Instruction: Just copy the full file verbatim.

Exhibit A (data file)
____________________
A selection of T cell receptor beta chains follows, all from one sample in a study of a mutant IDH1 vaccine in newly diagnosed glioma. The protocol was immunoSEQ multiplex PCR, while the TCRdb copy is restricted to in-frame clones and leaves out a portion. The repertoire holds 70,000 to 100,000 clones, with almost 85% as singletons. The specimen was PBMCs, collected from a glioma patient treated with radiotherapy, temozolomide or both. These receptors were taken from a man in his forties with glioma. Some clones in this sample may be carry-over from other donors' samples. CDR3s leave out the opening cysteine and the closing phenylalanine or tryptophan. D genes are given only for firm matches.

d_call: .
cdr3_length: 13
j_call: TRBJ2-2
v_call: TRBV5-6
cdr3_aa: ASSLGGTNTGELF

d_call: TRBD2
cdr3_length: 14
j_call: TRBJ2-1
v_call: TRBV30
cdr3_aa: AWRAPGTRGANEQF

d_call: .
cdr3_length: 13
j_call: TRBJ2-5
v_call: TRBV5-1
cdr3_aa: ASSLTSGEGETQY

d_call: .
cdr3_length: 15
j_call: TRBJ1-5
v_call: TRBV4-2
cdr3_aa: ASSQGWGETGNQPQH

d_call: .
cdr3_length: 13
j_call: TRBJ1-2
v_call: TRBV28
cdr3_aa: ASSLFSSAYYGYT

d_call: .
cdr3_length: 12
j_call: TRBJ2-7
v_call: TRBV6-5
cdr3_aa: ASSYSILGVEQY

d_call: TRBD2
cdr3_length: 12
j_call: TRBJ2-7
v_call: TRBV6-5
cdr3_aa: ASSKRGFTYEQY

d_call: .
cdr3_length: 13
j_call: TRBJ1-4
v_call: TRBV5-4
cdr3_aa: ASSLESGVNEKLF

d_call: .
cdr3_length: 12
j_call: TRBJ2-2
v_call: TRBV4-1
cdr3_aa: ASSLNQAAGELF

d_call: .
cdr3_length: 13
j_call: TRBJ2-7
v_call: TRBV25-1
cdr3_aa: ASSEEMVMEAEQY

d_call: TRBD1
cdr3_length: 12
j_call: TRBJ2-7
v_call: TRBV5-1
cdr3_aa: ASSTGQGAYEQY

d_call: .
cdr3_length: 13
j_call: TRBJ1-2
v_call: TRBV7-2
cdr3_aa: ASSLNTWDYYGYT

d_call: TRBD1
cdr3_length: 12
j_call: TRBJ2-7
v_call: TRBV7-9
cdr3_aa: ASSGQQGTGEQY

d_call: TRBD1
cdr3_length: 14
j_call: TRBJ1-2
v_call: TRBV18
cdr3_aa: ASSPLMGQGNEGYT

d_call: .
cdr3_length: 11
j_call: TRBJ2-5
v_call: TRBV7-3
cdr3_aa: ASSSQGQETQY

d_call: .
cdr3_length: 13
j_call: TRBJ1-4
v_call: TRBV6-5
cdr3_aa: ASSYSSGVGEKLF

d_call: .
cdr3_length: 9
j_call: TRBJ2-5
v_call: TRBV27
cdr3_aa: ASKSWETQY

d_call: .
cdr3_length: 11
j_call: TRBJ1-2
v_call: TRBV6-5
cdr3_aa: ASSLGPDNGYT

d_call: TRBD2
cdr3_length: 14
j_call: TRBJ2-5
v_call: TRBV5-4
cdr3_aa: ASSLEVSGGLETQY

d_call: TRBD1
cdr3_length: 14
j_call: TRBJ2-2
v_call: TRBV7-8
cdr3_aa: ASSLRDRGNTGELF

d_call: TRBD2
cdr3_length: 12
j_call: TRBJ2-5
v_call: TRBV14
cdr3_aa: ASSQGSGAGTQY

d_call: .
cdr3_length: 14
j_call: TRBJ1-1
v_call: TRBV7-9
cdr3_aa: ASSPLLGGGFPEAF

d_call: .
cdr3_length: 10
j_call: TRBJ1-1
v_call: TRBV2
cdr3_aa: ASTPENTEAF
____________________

A selection of T cell receptor beta chains follows, all from one sample in a study of a mutant IDH1 vaccine in newly diagnosed glioma. The protocol was immunoSEQ multiplex PCR, while the TCRdb copy is restricted to in-frame clones and leaves out a portion. The repertoire holds 70,000 to 100,000 clones, with almost 85% as singletons. The specimen was PBMCs, collected from a glioma patient treated with radiotherapy, temozolomide or both. These receptors were taken from a man in his forties with glioma. Some clones in this sample may be carry-over from other donors' samples. CDR3s leave out the opening cysteine and the closing phenylalanine or tryptophan. D genes are given only for firm matches.

d_call: .
cdr3_length: 13
j_call: TRBJ2-2
v_call: TRBV5-6
cdr3_aa: ASSLGGTNTGELF

d_call: TRBD2
cdr3_length: 14
j_call: TRBJ2-1
v_call: TRBV30
cdr3_aa: AWRAPGTRGANEQF

d_call: .
cdr3_length: 13
j_call: TRBJ2-5
v_call: TRBV5-1
cdr3_aa: ASSLTSGEGETQY

d_call: .
cdr3_length: 15
j_call: TRBJ1-5
v_call: TRBV4-2
cdr3_aa: ASSQGWGETGNQPQH

d_call: .
cdr3_length: 13
j_call: TRBJ1-2
v_call: TRBV28
cdr3_aa: ASSLFSSAYYGYT

d_call: .
cdr3_length: 12
j_call: TRBJ2-7
v_call: TRBV6-5
cdr3_aa: ASSYSILGVEQY

d_call: TRBD2
cdr3_length: 12
j_call: TRBJ2-7
v_call: TRBV6-5
cdr3_aa: ASSKRGFTYEQY

d_call: .
cdr3_length: 13
j_call: TRBJ1-4
v_call: TRBV5-4
cdr3_aa: ASSLESGVNEKLF

d_call: .
cdr3_length: 12
j_call: TRBJ2-2
v_call: TRBV4-1
cdr3_aa: ASSLNQAAGELF

d_call: .
cdr3_length: 13
j_call: TRBJ2-7
v_call: TRBV25-1
cdr3_aa: ASSEEMVMEAEQY

d_call: TRBD1
cdr3_length: 12
j_call: TRBJ2-7
v_call: TRBV5-1
cdr3_aa: ASSTGQGAYEQY

d_call: .
cdr3_length: 13
j_call: TRBJ1-2
v_call: TRBV7-2
cdr3_aa: ASSLNTWDYYGYT

d_call: TRBD1
cdr3_length: 12
j_call: TRBJ2-7
v_call: TRBV7-9
cdr3_aa: ASSGQQGTGEQY

d_call: TRBD1
cdr3_length: 14
j_call: TRBJ1-2
v_call: TRBV18
cdr3_aa: ASSPLMGQGNEGYT

d_call: .
cdr3_length: 11
j_call: TRBJ2-5
v_call: TRBV7-3
cdr3_aa: ASSSQGQETQY

d_call: .
cdr3_length: 13
j_call: TRBJ1-4
v_call: TRBV6-5
cdr3_aa: ASSYSSGVGEKLF

d_call: .
cdr3_length: 9
j_call: TRBJ2-5
v_call: TRBV27
cdr3_aa: ASKSWETQY

d_call: .
cdr3_length: 11
j_call: TRBJ1-2
v_call: TRBV6-5
cdr3_aa: ASSLGPDNGYT

d_call: TRBD2
cdr3_length: 14
j_call: TRBJ2-5
v_call: TRBV5-4
cdr3_aa: ASSLEVSGGLETQY

d_call: TRBD1
cdr3_length: 14
j_call: TRBJ2-2
v_call: TRBV7-8
cdr3_aa: ASSLRDRGNTGELF

d_call: TRBD2
cdr3_length: 12
j_call: TRBJ2-5
v_call: TRBV14
cdr3_aa: ASSQGSGAGTQY

d_call: .
cdr3_length: 14
j_call: TRBJ1-1
v_call: TRBV7-9
cdr3_aa: ASSPLLGGGFPEAF

d_call: .
cdr3_length: 10
j_call: TRBJ1-1
v_call: TRBV2
cdr3_aa: ASTPENTEAF